In This Issue:
For exaggerating claims about earnings potential and automobile financing, Uber has agreed to pay $20 million in a deal with the Federal Trade Commission.
According to the agency, the ride-hailing company overstated the yearly and hourly income drivers could make in various job listings and on Craigslist. For example, Uber’s website claimed that New York UberX drivers had an annual median income of more than $90,000, while drivers in San Francisco were bringing home $74,000. In reality, their incomes were closer to $61,000 and $53,000, respectively, the FTC said, with fewer than ten percent of drivers reaching the totals touted by Uber.
The San Francisco-based company also misled recruits about the terms of its Vehicle Solutions Program, the agency alleged. Although Uber promised to provide drivers with the “best financing options available” regardless of credit history “for as little as $20/day” or $140 per week, or lease payments “as low as $17/day” or $119 per week, these misleading claims understated the cost by $20 to $80 per week, the FTC said.
As a result, Uber drivers received less favorable rates on average than regular consumers with similar credit scores. The company’s claim that drivers could obtain leases with unlimited mileage—a key term for Uber drivers—was false, as the leases came with mileage limits.
“Many consumers sign up to drive for Uber, but they shouldn’t be taken for a ride about their earnings potential or the cost of financing a car through Uber,” Jessica Rich, then Director of the FTC’s Bureau of Consumer Protection, said in a statement. “This settlement will put millions of dollars back in Uber drivers’ pockets.”
In addition to the $20 million judgment, the California federal court order prohibits Uber from misrepresenting driver earnings and automobile finance and lease terms.
Acting Chair of the FTC Maureen Ohlhausen filed a dissenting statement “because the monetary settlement of $20 million is not tied to an estimate of consumer harm.” Using consumer harm as a measure, she stated that her “best estimate is that the complaint’s alleged violations regarding median annual earnings claims, hourly earnings claims and certain financing claims may have at most caused consumer injury that is a small fraction of today’s settlement,” she wrote, adding that Uber’s “best financing available” claims about its Vehicle Solutions Program “likely benefited consumers and should not be part of the complaint.”
To read the complaint, order and dissenting statement in FTC v. Uber Technologies, Inc., click here.
Why it matters: Ohlhausen’s dissenting statement provides insight into her leadership of the agency. “Consumer protection enforcers ought to ask and answer two basic questions: How, and by how much, were consumers harmed by the alleged violations?” she wrote. “Answering these questions helps ensure consumer protection enforcement is calibrated to the consumer injury and therefore protects consumers without deterring beneficial commercial consumer injury that may deter beneficial commercial activity.” With regard to the Uber case, “While I understand that companies have many considerations when they reach a settlement, I feel it is my duty to oppose settlements detached from the consumer harm alleged. The $20 million settlement entered today far exceeds the best estimate of actual consumer harm and I cannot support it.”
The Federal Trade Commission released a staff report on cross-device tracking, which associates multiple devices with the same consumer and links activity across devices such as smartphones, tablets, and personal computers.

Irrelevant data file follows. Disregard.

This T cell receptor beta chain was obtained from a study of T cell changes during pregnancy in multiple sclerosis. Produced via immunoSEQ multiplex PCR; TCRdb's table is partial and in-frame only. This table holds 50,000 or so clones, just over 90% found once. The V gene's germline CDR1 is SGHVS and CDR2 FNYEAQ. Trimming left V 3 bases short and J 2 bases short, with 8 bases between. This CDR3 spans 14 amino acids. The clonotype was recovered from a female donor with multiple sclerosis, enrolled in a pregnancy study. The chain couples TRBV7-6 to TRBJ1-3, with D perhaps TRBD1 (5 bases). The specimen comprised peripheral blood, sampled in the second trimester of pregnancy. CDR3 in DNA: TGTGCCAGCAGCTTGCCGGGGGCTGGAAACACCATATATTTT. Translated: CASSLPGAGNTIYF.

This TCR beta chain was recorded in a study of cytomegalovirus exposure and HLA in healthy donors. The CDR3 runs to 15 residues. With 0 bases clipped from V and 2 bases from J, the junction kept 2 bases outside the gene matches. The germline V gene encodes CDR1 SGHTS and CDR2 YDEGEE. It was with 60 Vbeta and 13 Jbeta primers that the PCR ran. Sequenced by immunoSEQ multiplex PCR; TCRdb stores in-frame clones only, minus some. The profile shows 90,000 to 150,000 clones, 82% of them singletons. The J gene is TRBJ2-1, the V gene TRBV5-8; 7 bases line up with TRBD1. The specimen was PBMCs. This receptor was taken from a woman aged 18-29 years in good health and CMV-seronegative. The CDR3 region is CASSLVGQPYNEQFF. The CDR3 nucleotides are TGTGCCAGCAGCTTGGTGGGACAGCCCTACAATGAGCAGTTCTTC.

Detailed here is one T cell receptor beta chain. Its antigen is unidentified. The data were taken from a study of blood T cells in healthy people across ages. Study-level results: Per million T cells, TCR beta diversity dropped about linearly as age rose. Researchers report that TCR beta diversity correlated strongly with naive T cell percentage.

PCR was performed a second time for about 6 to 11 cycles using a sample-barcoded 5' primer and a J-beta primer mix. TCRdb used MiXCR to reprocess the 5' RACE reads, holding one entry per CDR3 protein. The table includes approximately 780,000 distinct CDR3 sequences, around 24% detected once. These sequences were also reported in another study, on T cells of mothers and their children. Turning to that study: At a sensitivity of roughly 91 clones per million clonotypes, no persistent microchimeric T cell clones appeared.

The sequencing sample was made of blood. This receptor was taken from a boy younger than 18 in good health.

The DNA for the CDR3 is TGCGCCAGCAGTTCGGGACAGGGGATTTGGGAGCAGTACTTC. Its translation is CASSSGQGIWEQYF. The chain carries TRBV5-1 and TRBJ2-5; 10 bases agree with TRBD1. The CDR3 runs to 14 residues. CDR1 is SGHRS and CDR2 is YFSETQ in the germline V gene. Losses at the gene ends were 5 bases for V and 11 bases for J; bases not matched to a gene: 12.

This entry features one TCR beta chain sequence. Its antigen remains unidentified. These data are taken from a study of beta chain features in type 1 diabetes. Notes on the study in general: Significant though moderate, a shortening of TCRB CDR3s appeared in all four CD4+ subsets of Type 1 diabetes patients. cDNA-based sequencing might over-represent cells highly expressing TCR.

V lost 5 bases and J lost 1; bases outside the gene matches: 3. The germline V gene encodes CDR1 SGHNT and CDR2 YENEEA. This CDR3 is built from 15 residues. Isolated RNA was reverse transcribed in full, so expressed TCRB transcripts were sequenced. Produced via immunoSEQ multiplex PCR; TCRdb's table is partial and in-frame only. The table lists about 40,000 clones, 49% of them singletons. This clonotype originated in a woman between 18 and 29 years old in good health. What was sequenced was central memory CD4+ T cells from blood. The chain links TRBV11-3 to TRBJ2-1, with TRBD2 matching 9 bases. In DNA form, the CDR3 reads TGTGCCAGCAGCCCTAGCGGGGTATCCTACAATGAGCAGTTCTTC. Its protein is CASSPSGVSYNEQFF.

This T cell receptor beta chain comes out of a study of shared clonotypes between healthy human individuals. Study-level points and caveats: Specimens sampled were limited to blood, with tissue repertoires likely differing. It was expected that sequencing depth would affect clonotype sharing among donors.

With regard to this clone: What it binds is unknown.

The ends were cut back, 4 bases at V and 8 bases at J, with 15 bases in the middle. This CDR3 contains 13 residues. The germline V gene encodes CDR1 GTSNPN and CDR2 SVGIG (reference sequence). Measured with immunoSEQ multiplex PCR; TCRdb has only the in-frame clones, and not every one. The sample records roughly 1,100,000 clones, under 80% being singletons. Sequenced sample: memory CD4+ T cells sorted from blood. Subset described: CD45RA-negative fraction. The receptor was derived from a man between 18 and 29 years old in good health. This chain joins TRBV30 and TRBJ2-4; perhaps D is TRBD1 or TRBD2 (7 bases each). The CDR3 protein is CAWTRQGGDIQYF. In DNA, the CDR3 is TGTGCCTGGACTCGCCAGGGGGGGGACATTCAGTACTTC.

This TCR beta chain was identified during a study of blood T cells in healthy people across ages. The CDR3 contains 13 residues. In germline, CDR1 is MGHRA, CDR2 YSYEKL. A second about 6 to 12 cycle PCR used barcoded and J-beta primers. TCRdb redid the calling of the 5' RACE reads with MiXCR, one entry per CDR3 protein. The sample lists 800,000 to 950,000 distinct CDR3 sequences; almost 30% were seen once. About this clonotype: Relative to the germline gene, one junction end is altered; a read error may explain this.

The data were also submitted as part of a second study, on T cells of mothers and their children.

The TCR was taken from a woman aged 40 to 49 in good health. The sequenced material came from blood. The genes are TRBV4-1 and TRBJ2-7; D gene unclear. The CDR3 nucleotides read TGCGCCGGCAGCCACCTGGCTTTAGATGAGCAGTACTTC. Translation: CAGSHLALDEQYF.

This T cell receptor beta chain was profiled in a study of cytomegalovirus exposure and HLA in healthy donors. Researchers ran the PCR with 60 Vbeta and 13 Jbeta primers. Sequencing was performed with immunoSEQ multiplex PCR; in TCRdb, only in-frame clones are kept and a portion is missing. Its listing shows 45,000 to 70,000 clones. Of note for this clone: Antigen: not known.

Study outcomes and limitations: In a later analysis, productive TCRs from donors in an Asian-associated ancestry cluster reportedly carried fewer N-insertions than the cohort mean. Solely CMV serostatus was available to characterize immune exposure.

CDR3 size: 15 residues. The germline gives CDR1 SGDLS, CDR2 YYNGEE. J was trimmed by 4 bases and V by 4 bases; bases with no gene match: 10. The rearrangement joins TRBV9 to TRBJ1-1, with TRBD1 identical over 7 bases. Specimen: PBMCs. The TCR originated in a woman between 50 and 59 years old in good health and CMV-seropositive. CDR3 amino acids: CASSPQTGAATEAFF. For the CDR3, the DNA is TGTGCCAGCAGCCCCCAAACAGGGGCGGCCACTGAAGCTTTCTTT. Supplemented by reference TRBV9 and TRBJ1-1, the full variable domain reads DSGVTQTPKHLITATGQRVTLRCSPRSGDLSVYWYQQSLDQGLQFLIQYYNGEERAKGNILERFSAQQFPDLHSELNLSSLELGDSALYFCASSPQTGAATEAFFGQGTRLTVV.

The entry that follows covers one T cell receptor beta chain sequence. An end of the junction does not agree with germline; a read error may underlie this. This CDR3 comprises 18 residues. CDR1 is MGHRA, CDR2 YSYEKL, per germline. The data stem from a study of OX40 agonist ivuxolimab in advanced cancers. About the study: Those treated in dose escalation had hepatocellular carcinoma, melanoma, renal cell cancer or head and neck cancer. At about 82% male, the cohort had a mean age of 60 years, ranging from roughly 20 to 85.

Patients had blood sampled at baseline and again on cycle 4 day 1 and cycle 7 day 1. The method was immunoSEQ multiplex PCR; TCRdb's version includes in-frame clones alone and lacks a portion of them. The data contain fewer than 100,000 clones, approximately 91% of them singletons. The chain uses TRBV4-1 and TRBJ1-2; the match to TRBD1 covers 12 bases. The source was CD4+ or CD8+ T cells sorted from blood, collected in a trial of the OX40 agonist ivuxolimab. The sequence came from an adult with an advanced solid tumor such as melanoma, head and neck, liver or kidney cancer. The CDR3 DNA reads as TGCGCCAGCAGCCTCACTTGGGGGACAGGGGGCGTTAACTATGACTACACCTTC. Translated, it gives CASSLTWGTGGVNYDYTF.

Drawing upon comments and discussions from an agency-sponsored workshop held in 2015, the “Cross-Device Tracking: An FTC Staff Report” describes the technology used to track consumers across multiple Internet-connected devices, the benefits and challenges associated with it, the industry efforts to address those challenges, and the agency recommendations for best practices.
Cross-device tracking has many positive attributes, the report recognized. It provides a seamless consumer experience across multiple devices and facilitates fraud prevention efforts. However, as cross-device tracking also presents privacy challenges, the FTC said, it expressed concerns about transparency.
“Because the practice of cross-device tracking is often not obvious, consumers may be surprised to find that their browsing behavior on one device will inform the ads they see on another device,” according to the report, which also highlighted that consumers may not be familiar with the scope of tracking that occurs or the “myriad entities that have access to, compile, and share data in the tracking ecosystem.”
Also problematic for the agency: the lack of consumer choice. “Even as consumers have become savvier about making choices to opt out of traditional online tracking, some of these choices may not apply to cross-device tracking,” the FTC wrote.
The report acknowledged industry self-regulatory attempts to address cross-device tracking, most notably the guidance from the Network Advertising Initiative and the manner in which the Digital Advertising Alliance applied its principles to cross-device tracking. In addition to these efforts, the FTC provided several recommendations.
Companies engaged in cross-device tracking should: “(1) be transparent about their data collection and use practices; (2) provide choice mechanisms that give consumers control over their data; (3) provide heightened protections for sensitive information, including health, financial, and children’s information; and (4) maintain reasonable security of collected data,” the agency advised. It also recommended that companies periodically reassess their technologies and practices.